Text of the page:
Bye, Bye Brady?

Ben Capocci ’26

Staff Writer

Photo courtesy of Ben Capocci ’26
Tom Brady following the Patriots Super Bowl XLVI loss

In 2012, I remember the dreadful feeling in my house following the defeat of the New England Patriots by the New York (but should be New Jersey) Giants. I was only nine years old. It seemed like the Patriots had just blown one of their final chances with Tom Brady to win another Super Bowl. After winning three out of four Super Bowls at the beginning of the millennium, the Patriots’ winning machine seemed to stall. With some tough playoff losses and a heartbreaking Super Bowl defeat in the 2007 season, it became abundantly clear that winning the Super Bowl was not easy. With this in mind, the Patriots had a chance to rectify their past failures and avenge the failed perfect season team against the Giants. But, they blew their opportunity, losing for a second time to Eli Manning and the G-Men. The questions after that game were of both the “What if?” and, “What next?” variety.

“What if Gronk was healthy?”… “How did Welker drop that?”… “What’s next for this team?”… “How much longer will Tom Brady be able to lead this team deep into the playoffs?”

More than a decade later, we know that Tom Brady was not close to finished. After that game, as most are aware, Brady would win four more Super Bowls, while being the most important player in every one of those seasons. All of the doubt people had about his longevity vanished, as he cemented himself as not just a “very good” quarterback, but, rather, as the best football player to ever play. Now, for the second time, it appears that Tom Brady, at the age of 45, has finally hung it up. This time, for good.

I don’t feel like a recitation of Brady’s achievements as a whole is needed for this article, as I am sure many of you have been bombarded by social media posts doing just that. With that being said, what he has accomplished is utterly ridiculous. But, what I would like to focus on is what the future holds for both the NFL (post-Brady) and for Brady on a personal level as he once again steps away.

This Sunday, we will be watching the quarterback duel between Pat Mahomes and Jalen Hurts as they battle it out for the Lombardi Trophy. Mahomes (six years old at the time of Brady winning his first Super Bowl), is the league’s premier quarterback. Unreal athleticism mixed with insane arm strength and elusiveness has allowed Mahomes to lead the Chiefs to five straight home AFC Championships, with three Super Bowl appearances, his third being this Sunday. Headed by Mahomes, the “ideal QB” has started to shift from a pocket passer to a more flashy, mobile quarterback. Stars such as Josh Allen, Lamar Jackson, Justin Herbert, Joe Burrow, and Jalen Hurts are great examples of these new exciting playmakers which vary a little bit from Brady’s sit-in-the-pocket-and-deliver style. This has been the way the league seems to have been heading for the past few years. Despite this, Brady was still able to outduel Mahomes in Super Bowl LV, proving to the world that Brady, and his style, could still hang. But now, with Brady gone and Packers veteran quarterback Aaron Rodgers appearing to be on his way out in the next few years, it is time for these quarterbacks, and their playmaking abilities, to take over.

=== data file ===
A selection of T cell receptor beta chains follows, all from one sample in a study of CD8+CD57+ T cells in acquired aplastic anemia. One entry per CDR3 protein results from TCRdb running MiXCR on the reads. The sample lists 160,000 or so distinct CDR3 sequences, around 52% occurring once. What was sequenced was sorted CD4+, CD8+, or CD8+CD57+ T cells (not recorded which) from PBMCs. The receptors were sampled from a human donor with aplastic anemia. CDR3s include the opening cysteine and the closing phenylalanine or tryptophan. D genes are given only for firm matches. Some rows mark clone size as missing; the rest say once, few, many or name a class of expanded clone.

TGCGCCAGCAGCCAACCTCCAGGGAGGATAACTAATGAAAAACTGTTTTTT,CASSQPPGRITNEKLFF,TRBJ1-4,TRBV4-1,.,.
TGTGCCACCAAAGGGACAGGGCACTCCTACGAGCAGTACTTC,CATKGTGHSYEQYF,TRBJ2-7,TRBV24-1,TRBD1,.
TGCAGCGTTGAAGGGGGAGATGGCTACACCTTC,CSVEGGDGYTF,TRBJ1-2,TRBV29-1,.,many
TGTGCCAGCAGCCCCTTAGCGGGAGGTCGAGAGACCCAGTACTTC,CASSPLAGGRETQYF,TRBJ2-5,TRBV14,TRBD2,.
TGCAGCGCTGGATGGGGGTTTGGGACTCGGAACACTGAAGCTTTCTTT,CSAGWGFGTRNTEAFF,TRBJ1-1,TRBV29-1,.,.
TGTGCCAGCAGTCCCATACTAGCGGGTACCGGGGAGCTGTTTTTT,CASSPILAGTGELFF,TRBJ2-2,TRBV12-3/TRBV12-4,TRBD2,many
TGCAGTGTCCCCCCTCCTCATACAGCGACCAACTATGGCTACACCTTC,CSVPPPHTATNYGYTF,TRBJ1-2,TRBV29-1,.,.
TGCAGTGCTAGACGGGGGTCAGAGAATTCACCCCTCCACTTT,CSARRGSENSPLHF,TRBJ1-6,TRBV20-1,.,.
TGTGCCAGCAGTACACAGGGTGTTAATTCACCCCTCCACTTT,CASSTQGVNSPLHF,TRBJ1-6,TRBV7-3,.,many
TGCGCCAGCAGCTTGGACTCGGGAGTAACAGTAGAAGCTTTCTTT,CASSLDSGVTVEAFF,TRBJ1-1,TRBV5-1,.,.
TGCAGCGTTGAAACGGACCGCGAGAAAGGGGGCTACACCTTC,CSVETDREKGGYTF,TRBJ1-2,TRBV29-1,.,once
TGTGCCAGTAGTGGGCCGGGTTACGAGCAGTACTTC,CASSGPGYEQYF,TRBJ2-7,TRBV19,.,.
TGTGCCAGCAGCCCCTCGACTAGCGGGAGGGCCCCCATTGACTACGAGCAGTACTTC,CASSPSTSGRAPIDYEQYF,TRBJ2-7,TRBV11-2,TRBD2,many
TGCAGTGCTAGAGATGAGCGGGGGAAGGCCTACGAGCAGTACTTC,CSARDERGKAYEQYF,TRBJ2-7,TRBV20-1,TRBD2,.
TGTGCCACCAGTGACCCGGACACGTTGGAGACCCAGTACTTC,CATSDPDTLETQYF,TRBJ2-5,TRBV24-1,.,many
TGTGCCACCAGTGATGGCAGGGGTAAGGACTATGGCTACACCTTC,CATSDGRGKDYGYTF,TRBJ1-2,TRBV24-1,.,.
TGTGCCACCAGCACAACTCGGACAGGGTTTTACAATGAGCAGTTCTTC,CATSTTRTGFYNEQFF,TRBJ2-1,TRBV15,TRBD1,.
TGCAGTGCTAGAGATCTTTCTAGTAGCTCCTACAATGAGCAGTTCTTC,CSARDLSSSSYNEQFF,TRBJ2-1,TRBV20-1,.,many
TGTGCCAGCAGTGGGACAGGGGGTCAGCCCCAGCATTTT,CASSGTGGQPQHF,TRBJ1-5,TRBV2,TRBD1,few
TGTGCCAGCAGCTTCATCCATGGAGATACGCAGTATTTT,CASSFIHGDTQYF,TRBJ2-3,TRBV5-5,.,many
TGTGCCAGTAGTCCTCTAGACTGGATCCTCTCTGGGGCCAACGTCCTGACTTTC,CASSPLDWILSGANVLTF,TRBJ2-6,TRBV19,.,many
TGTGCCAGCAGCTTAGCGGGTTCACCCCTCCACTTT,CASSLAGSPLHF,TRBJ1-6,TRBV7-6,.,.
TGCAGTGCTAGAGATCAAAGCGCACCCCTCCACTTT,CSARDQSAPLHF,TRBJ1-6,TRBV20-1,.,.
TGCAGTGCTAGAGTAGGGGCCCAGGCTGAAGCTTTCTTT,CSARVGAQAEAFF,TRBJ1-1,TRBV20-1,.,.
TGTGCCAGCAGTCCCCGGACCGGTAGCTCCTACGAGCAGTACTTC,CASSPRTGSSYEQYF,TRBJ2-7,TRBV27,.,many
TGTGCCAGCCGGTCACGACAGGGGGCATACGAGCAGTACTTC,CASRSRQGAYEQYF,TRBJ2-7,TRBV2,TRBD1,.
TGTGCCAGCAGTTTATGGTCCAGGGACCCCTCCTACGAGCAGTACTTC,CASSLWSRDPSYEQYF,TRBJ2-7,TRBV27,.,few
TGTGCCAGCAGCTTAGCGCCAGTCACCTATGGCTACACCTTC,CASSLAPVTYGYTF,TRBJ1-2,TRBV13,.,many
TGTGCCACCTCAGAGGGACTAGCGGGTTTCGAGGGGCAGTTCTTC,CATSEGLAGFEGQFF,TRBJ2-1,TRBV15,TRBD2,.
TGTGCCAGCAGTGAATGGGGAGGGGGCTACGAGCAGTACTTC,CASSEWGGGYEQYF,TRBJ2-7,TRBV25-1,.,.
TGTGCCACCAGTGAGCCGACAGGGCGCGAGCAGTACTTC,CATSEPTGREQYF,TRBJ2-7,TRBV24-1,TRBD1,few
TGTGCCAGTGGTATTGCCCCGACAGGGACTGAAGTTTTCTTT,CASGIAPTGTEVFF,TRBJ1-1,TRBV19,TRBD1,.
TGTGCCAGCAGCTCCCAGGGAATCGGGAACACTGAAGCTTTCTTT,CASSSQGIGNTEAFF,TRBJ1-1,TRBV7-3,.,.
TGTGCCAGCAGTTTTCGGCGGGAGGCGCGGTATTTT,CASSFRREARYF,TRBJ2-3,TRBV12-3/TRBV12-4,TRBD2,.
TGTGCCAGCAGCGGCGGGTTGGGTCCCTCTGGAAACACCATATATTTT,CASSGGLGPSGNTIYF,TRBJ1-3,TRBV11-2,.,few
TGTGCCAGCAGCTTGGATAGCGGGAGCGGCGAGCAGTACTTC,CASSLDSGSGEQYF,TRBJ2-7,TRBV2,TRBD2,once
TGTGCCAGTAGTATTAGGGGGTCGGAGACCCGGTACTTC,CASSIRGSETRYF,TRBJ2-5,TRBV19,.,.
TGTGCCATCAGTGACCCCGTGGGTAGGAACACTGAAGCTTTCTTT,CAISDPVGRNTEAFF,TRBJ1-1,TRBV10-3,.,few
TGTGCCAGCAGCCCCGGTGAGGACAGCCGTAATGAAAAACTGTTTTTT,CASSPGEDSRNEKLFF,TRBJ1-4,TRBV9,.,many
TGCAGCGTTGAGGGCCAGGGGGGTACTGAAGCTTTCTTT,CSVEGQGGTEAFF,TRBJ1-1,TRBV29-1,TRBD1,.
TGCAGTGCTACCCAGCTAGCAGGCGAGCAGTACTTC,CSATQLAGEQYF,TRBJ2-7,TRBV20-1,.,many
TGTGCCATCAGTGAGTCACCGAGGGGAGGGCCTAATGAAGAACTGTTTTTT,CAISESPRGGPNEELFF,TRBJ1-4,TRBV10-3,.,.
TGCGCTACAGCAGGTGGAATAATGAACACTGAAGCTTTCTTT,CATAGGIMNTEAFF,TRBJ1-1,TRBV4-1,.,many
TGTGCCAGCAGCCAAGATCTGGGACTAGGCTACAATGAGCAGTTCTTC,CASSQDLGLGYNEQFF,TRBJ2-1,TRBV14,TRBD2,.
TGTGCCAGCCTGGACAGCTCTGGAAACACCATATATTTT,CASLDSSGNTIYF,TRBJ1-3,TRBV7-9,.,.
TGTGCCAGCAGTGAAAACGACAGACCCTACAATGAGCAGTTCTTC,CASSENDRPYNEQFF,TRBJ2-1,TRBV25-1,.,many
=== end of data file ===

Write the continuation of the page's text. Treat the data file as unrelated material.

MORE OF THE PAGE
We saw this throughout this year’s playoffs, with this new generation of QBs representing every team in the conference championship games. In this evolving league, the quarterback has become the main attraction, even more so than in the past. This has allowed these new QBs to thrive. That is not to say that Brady no longer could fit in, because, in my personal opinion, he certainly could continue playing for the right team (*cough* 49ers *cough*) and be competitive. But, it is no secret that the league has changed, and new quarterbacks have emerged to fit the system.

Now, the more intriguing question: What is Tom Brady going to do with all of this free time on his hands? With his first retirement, it seemed clear to everyone that Brady was going to work on his family life, but now, after his divorce from his wife Gisele Bündchen, Brady is going to have a lot of free time to do whatever he pleases. But, the most obvious next occupation for the “GOAT” is right back into the realm of football as color analyst for Fox Sports.

Brady is set to become the next number one color commentator for the network for 10 years starting in 2024 after signing a massive contract with the channel before the 2022 season. A former player going up into the booth is not a shocking move at all, but it is a difficult skill. There is no reason to believe that Brady would be bad at color commentary, other than his stiff demeanor (I don’t mean that, I love you, Tom!) so maybe it will be a perfect fit and Brady will be content there for the rest of his “working” days. But, I have my doubts. Announcing is difficult, and despite all of the great insight Brady will bring to the table, I’m not sure he will succeed. So, what would be next for him if it’s not announcing? Well, I wouldn’t rule anything!

Despite Brady ending his retirement sentence with “for good,” and entering into the late half of his forties, I think Tom is too obsessed to stay away if someone will have him. Would another comeback affect his legacy? Maybe, but I wouldn’t put it past him. Let’s see if he can live without the routine he has followed for the past 23 years.

Or, maybe after his breakthrough performance in “80 for Brady,” we will be seeing Tom Brady at the Oscars in a few years!

Categories: Sports

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